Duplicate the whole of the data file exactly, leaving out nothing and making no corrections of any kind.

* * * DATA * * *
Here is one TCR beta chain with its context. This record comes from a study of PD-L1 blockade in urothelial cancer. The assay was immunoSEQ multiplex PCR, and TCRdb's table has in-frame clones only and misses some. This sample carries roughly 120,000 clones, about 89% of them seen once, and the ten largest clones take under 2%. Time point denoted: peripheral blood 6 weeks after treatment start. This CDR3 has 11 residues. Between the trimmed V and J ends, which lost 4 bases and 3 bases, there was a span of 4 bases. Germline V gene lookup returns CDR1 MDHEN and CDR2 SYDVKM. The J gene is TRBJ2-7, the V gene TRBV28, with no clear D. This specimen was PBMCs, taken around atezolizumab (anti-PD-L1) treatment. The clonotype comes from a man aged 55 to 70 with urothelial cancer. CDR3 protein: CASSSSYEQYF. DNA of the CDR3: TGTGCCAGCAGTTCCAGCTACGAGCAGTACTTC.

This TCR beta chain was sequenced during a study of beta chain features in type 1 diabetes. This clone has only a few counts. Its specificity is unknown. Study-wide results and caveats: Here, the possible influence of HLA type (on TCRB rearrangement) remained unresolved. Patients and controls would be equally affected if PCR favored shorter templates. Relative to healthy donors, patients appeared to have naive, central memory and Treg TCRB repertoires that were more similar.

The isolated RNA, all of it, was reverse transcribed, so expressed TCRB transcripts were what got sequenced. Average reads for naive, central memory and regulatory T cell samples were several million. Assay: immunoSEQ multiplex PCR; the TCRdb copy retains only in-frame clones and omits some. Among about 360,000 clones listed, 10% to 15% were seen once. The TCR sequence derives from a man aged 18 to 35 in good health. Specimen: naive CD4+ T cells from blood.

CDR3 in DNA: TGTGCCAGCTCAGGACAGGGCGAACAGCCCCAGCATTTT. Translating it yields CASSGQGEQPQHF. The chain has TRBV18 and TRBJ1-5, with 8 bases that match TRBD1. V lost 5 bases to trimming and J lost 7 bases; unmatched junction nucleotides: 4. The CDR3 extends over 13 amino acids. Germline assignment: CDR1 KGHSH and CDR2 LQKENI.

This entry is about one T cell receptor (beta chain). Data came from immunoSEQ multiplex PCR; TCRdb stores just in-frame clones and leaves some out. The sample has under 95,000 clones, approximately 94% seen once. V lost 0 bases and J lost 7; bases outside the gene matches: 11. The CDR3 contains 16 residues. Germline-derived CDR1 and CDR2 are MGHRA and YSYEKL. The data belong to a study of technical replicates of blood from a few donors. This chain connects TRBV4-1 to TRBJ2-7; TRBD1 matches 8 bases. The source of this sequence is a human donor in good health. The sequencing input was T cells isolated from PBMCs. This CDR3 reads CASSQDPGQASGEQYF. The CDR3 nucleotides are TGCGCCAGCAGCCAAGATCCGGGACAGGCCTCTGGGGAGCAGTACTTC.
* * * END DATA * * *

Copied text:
Here is one TCR beta chain with its context. This record comes from a study of PD-L1 blockade in urothelial cancer. The assay was immunoSEQ multiplex PCR, and TCRdb's table has in-frame clones only and misses some. This sample carries roughly 120,000 clones, about 89% of them seen once, and the ten largest clones take under 2%. Time point denoted: peripheral blood 6 weeks after treatment start. This CDR3 has 11 residues. Between the trimmed V and J ends, which lost 4 bases and 3 bases, there was a span of 4 bases. Germline V gene lookup returns CDR1 MDHEN and CDR2 SYDVKM. The J gene is TRBJ2-7, the V gene TRBV28, with no clear D. This specimen was PBMCs, taken around atezolizumab (anti-PD-L1) treatment. The clonotype comes from a man aged 55 to 70 with urothelial cancer. CDR3 protein: CASSSSYEQYF. DNA of the CDR3: TGTGCCAGCAGTTCCAGCTACGAGCAGTACTTC.

This TCR beta chain was sequenced during a study of beta chain features in type 1 diabetes. This clone has only a few counts. Its specificity is unknown. Study-wide results and caveats: Here, the possible influence of HLA type (on TCRB rearrangement) remained unresolved. Patients and controls would be equally affected if PCR favored shorter templates. Relative to healthy donors, patients appeared to have naive, central memory and Treg TCRB repertoires that were more similar.

The isolated RNA, all of it, was reverse transcribed, so expressed TCRB transcripts were what got sequenced. Average reads for naive, central memory and regulatory T cell samples were several million. Assay: immunoSEQ multiplex PCR; the TCRdb copy retains only in-frame clones and omits some. Among about 360,000 clones listed, 10% to 15% were seen once. The TCR sequence derives from a man aged 18 to 35 in good health. Specimen: naive CD4+ T cells from blood.

CDR3 in DNA: TGTGCCAGCTCAGGACAGGGCGAACAGCCCCAGCATTTT. Translating it yields CASSGQGEQPQHF. The chain has TRBV18 and TRBJ1-5, with 8 bases that match TRBD1. V lost 5 bases to trimming and J lost 7 bases; unmatched junction nucleotides: 4. The CDR3 extends over 13 amino acids. Germline assignment: CDR1 KGHSH and CDR2 LQKENI.

This entry is about one T cell receptor (beta chain). Data came from immunoSEQ multiplex PCR; TCRdb stores just in-frame clones and leaves some out. The sample has under 95,000 clones, approximately 94% seen once. V lost 0 bases and J lost 7; bases outside the gene matches: 11. The CDR3 contains 16 residues. Germline-derived CDR1 and CDR2 are MGHRA and YSYEKL. The data belong to a study of technical replicates of blood from a few donors. This chain connects TRBV4-1 to TRBJ2-7; TRBD1 matches 8 bases. The source of this sequence is a human donor in good health. The sequencing input was T cells isolated from PBMCs. This CDR3 reads CASSQDPGQASGEQYF. The CDR3 nucleotides are TGCGCCAGCAGCCAAGATCCGGGACAGGCCTCTGGGGAGCAGTACTTC.